76 subjects completed the two phases of this cross-over study (34 males and 42 females - mean age 24.2±7.3 years, range 18 to 62 years) and were included in the analysis of efficacy. No changes in hard or soft tissues were reported post-brushing and no adverse events occurred.
Whole mouth plaque scores were reduced significantly in both groups from pre- to post-brushing (p<0.001), as shown in Table 1. In the power toothbrush group plaque was reduced by 35.6% compared with 38.9% in the manual toothbrush group. This difference between the two groups was statistically significant (p<0.047) indicating that the manual toothbrush was more effective than the power toothbrush. Table 1 also shows that the difference between the manual and the power toothbrush was significant for buccal surfaces (p<0.042). Plaque removal from lingual surfaces was very low with both brushes (power brush 2.7%, manual 6.6%) which might be partially explained by low initial pre-brushing plaque scores. Table 2 shows plaque scores for mesial, central, distal and approximal (mesial + distal) surfaces. For each surface the manual toothbrush was again more effective than the power toothbrush, the difference being statistically significant for mesial and approximal surfaces. Further analysis of results for the individual six sites per tooth examined and for individual teeth revealed a similar pattern of plaque reduction, with the manual toothbrush generally being more effective than the power toothbrush (data not shown). Statistically significant differences in favor of the manual brush were observed, but in no case was the power toothbrush significantly more effective than the manual brush. The statistical power to detect a difference of delta 1% was higher than 99.9%; i.e. the risk of overlooking an existing difference was less than 0.001.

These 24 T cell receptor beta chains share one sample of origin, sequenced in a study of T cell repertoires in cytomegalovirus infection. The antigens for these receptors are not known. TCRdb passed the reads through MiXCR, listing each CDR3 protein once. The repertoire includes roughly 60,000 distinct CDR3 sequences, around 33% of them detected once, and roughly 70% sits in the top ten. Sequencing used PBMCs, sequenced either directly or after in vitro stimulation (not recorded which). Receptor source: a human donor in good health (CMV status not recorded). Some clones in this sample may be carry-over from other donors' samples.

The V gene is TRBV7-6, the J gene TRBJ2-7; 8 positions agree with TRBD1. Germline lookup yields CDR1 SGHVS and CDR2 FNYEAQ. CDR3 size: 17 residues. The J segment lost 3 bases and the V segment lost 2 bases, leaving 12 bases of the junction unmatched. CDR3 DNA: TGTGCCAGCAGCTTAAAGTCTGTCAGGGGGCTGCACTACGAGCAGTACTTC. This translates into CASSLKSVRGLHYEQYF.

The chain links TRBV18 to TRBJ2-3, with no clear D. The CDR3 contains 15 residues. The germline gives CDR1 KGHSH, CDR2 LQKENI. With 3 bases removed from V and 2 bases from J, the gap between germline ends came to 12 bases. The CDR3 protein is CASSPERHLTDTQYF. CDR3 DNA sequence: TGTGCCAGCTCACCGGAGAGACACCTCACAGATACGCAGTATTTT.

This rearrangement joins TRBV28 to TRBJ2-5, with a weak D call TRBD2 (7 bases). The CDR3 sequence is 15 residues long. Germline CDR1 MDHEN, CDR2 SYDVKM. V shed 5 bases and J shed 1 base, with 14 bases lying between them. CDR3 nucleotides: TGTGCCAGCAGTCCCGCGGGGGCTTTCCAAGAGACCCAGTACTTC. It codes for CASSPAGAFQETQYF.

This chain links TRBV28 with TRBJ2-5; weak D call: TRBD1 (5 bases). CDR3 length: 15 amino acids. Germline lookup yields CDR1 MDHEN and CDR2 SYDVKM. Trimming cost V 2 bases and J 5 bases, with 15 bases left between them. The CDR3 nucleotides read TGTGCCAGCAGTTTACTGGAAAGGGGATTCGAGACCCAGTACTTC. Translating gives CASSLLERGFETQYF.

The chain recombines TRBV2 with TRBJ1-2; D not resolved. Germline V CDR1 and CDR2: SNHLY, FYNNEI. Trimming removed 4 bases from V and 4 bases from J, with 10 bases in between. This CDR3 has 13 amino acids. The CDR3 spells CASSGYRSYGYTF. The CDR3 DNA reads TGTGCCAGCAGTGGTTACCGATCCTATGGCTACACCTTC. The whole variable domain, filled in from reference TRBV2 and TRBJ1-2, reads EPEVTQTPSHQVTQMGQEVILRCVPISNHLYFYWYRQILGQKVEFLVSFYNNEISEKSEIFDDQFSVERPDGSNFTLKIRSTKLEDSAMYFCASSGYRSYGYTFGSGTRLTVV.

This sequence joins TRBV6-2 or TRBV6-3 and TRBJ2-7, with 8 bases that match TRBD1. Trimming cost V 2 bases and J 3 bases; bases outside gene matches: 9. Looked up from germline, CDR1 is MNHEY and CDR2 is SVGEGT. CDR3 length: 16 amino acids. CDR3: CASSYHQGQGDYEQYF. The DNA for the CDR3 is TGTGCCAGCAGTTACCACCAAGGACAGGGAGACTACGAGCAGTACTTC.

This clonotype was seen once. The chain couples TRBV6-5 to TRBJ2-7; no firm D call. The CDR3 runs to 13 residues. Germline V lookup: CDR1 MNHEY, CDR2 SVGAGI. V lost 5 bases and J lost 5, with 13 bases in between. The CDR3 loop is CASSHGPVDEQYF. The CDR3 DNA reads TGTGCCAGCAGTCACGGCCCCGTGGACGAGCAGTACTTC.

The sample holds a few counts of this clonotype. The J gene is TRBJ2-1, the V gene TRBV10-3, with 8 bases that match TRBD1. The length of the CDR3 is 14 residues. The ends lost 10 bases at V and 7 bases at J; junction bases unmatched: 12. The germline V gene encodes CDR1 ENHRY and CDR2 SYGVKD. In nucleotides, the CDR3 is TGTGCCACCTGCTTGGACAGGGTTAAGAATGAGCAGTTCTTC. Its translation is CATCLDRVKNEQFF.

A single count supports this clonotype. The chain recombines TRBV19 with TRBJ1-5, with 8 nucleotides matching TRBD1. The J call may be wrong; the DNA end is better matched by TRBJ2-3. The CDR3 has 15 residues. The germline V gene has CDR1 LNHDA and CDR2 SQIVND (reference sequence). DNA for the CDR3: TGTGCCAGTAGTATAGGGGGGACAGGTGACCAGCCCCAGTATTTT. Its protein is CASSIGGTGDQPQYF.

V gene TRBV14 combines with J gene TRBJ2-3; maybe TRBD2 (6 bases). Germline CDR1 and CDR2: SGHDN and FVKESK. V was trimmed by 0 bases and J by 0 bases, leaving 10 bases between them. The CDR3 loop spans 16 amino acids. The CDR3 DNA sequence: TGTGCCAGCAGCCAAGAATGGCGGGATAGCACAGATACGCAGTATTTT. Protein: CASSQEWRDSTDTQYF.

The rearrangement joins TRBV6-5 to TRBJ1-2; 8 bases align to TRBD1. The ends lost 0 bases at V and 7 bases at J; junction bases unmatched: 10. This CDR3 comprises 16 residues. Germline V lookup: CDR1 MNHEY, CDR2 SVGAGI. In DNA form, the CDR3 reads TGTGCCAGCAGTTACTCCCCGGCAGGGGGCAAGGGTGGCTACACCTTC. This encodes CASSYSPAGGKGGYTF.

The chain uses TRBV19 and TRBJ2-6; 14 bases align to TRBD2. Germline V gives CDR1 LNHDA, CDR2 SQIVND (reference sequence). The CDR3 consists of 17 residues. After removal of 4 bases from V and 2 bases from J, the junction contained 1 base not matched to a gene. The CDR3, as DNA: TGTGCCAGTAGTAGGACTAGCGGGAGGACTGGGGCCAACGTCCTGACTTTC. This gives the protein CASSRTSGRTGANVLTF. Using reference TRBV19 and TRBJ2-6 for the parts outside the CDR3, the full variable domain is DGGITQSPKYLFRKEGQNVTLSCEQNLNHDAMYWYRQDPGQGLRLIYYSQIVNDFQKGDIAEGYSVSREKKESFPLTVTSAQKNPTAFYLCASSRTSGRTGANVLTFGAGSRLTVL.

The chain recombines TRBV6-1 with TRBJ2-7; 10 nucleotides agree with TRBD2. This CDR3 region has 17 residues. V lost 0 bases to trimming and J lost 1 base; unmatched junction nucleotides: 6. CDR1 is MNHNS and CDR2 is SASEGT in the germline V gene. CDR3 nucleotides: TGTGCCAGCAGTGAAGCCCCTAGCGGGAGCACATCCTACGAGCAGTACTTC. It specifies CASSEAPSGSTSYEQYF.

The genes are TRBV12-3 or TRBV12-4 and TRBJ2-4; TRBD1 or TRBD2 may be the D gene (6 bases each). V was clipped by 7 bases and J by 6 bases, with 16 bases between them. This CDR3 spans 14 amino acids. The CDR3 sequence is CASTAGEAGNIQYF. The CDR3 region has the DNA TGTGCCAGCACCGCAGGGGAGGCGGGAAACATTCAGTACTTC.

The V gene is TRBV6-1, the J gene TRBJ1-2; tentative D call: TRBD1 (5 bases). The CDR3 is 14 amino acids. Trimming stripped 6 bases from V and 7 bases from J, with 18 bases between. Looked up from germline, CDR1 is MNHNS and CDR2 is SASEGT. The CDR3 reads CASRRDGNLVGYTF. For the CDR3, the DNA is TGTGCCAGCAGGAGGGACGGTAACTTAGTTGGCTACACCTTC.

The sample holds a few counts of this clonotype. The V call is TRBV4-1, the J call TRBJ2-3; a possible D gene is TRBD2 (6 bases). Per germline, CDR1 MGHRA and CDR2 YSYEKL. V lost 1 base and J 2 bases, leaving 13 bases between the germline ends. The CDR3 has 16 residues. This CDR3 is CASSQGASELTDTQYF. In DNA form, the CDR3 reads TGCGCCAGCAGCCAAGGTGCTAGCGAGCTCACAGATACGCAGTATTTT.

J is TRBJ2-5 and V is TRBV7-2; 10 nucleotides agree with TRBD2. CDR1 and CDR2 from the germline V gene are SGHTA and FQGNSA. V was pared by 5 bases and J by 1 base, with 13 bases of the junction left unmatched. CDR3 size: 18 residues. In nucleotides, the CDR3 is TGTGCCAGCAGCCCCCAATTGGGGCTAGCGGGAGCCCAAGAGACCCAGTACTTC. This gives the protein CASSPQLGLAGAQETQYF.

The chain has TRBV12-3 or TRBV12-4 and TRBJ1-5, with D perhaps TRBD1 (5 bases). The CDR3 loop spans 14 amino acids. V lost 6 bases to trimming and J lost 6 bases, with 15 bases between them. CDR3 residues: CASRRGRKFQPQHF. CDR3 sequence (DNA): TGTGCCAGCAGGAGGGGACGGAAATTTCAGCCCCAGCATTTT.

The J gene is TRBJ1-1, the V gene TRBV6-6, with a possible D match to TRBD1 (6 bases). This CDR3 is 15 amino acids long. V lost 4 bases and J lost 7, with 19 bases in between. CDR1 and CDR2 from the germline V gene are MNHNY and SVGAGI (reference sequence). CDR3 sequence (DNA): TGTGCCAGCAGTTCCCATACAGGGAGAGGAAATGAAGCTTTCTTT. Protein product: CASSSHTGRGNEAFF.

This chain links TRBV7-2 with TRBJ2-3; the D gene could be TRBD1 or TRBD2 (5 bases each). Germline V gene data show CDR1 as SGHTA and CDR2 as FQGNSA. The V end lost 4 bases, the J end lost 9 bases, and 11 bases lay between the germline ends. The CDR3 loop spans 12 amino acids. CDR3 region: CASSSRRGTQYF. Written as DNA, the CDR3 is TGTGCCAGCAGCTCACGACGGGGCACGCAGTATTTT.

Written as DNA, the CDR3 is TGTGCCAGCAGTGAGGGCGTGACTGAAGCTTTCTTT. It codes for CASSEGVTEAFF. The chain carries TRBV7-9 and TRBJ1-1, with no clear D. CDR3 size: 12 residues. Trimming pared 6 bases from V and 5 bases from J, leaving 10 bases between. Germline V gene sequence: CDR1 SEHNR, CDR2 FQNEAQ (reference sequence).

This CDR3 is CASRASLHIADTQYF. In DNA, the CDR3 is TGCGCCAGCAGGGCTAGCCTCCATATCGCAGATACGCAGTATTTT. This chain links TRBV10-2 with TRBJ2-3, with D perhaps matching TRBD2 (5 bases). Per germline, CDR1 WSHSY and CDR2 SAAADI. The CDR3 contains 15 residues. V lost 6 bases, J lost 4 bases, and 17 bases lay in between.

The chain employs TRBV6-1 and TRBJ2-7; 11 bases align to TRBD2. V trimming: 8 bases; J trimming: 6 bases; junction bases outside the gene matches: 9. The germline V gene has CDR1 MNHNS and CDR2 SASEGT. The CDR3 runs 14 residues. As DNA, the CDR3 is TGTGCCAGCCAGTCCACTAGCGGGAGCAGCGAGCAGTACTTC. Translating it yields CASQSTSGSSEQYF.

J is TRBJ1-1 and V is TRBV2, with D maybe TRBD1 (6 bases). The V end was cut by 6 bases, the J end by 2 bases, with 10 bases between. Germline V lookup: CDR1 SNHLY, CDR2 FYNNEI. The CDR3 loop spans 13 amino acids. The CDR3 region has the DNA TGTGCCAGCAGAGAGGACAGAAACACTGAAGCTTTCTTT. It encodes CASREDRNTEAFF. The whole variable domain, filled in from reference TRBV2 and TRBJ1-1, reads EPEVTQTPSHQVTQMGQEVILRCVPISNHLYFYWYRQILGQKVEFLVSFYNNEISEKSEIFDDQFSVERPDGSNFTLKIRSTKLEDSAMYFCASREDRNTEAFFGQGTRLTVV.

Surfaces    Brush         Pre-
p-value % reduction
Power 1.77±0.59    1.11±0.39    0.66±0.41    <0.001    35.6±16.0   
Manual 1.76±0.62 1.05±0.40 0.71±0.41 <0.001 38.9±14.9*
Buccal Power 2.40±0.85 1.16±0.46 1.24±0.70 <0.001 49.8±17.0
Manual 2.41±0.92 1.09±0.48 1.32±0.69 <0.001 53.5±15.1*
Lingual Power 1.14±0.54 1.06±0.54 0.08±0.26  0.015 2.7±27.0
Manual 1.11±0.51 1.01±0.51 0.10±0.26  0.002 6.6±26.7
Table 1: Whole mouth, buccal and lingual pre- and post-brushing Quigley and Hein plaque scores for the Dr. Johns Spin BrushTM and the ADA toothbrush

* Statistically significant difference between groups, p<0.05

  Brush         Pre-
p-value % reduction
Mesial Power 1.83±0.59    1.20±0.42    0.63±0.40    <0.001    33.0±15.5    
Manual 1.83±0.61 1.11±0.40 0.72±0.38 <0.001 37.8±13.6*
Central Power 1.60±0.62 0.88±0.39 0.72±0.49 <0.001 42.4±19.0
Manual 1.60±0.66 0.85±0.41 0.75±0.49 <0.001 44.7±20.8
Distal Power 1.85±0.57 1.23±0.43 0.62±0.40 <0.001 32.2±16.1
Manual 1.82±0.60 1.17±0.43 0.66±0.39 <0.001 34.9±15.7
Approximal   Power 1.85±0.58 1.22±0.41 0.63±0.38 <0.001 32.7±14.6
Manual 1.83±0.61 1.15±0.41 0.69±0.37 <0.001 36.3±13.7*
Table 2: Mesial, central, distal and approximal (mesial+distal) pre- and post-brushing Quigley and Hein plaque scores for the Dr Johns Spin BrushTM and the ADA manual toothbrush

* Statistically significant difference between groups, p<0.05


This investigation demonstrated that, using a single-use study design, the battery powered Dr Johns Spin Brush Classic is not more effective than a standard flat trim manual toothbrush. These results indicate that not all power toothbrushes are necessarily more effective than a manual toothbrush.

This Poster was submitted by Dr. med. dent. Eric von Bethlenfalvy.

Correspondence address:
Dr. med. dent. Eric von Bethlenfalvy
Poliklinik für Zahnerhaltungskunde und Parodontologie
Im Neuenheimer Feld 400
D-69120 Heidelberg